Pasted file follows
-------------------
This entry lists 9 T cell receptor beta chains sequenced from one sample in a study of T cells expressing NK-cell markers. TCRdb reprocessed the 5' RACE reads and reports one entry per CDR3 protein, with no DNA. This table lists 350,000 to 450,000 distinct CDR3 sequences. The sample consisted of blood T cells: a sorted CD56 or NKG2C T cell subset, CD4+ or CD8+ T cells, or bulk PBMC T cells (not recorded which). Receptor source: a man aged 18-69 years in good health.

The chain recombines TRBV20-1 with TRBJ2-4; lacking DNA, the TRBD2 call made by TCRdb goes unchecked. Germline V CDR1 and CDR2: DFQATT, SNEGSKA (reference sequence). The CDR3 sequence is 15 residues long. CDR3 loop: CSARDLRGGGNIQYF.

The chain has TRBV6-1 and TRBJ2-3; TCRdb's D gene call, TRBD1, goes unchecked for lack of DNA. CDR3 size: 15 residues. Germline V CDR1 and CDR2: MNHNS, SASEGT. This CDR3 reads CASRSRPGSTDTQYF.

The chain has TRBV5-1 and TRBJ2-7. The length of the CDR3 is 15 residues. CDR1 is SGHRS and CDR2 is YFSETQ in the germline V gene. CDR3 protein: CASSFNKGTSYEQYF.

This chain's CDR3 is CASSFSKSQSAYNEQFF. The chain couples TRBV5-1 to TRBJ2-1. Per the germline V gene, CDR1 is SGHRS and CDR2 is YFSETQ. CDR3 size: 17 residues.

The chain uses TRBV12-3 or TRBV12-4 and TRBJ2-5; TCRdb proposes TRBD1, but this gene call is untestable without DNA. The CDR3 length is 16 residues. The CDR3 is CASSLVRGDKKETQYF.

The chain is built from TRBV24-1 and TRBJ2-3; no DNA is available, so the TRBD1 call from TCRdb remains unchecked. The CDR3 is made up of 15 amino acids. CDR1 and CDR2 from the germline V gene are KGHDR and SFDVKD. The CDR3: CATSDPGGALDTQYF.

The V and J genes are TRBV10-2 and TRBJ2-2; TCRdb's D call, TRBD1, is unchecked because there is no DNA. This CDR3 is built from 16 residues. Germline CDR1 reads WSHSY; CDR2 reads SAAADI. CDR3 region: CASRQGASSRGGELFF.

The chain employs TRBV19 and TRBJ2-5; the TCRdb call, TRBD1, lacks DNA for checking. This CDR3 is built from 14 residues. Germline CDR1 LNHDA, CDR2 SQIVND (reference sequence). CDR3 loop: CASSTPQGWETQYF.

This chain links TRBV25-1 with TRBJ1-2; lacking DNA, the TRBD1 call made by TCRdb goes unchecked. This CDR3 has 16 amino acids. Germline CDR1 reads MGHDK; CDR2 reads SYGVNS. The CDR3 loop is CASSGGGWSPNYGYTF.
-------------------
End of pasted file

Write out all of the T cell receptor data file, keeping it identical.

This entry lists 9 T cell receptor beta chains sequenced from one sample in a study of T cells expressing NK-cell markers. TCRdb reprocessed the 5' RACE reads and reports one entry per CDR3 protein, with no DNA. This table lists 350,000 to 450,000 distinct CDR3 sequences. The sample consisted of blood T cells: a sorted CD56 or NKG2C T cell subset, CD4+ or CD8+ T cells, or bulk PBMC T cells (not recorded which). Receptor source: a man aged 18-69 years in good health.

The chain recombines TRBV20-1 with TRBJ2-4; lacking DNA, the TRBD2 call made by TCRdb goes unchecked. Germline V CDR1 and CDR2: DFQATT, SNEGSKA (reference sequence). The CDR3 sequence is 15 residues long. CDR3 loop: CSARDLRGGGNIQYF.

The chain has TRBV6-1 and TRBJ2-3; TCRdb's D gene call, TRBD1, goes unchecked for lack of DNA. CDR3 size: 15 residues. Germline V CDR1 and CDR2: MNHNS, SASEGT. This CDR3 reads CASRSRPGSTDTQYF.

The chain has TRBV5-1 and TRBJ2-7. The length of the CDR3 is 15 residues. CDR1 is SGHRS and CDR2 is YFSETQ in the germline V gene. CDR3 protein: CASSFNKGTSYEQYF.

This chain's CDR3 is CASSFSKSQSAYNEQFF. The chain couples TRBV5-1 to TRBJ2-1. Per the germline V gene, CDR1 is SGHRS and CDR2 is YFSETQ. CDR3 size: 17 residues.

The chain uses TRBV12-3 or TRBV12-4 and TRBJ2-5; TCRdb proposes TRBD1, but this gene call is untestable without DNA. The CDR3 length is 16 residues. The CDR3 is CASSLVRGDKKETQYF.

The chain is built from TRBV24-1 and TRBJ2-3; no DNA is available, so the TRBD1 call from TCRdb remains unchecked. The CDR3 is made up of 15 amino acids. CDR1 and CDR2 from the germline V gene are KGHDR and SFDVKD. The CDR3: CATSDPGGALDTQYF.

The V and J genes are TRBV10-2 and TRBJ2-2; TCRdb's D call, TRBD1, is unchecked because there is no DNA. This CDR3 is built from 16 residues. Germline CDR1 reads WSHSY; CDR2 reads SAAADI. CDR3 region: CASRQGASSRGGELFF.

The chain employs TRBV19 and TRBJ2-5; the TCRdb call, TRBD1, lacks DNA for checking. This CDR3 is built from 14 residues. Germline CDR1 LNHDA, CDR2 SQIVND (reference sequence). CDR3 loop: CASSTPQGWETQYF.

This chain links TRBV25-1 with TRBJ1-2; lacking DNA, the TRBD1 call made by TCRdb goes unchecked. This CDR3 has 16 amino acids. Germline CDR1 reads MGHDK; CDR2 reads SYGVNS. The CDR3 loop is CASSGGGWSPNYGYTF.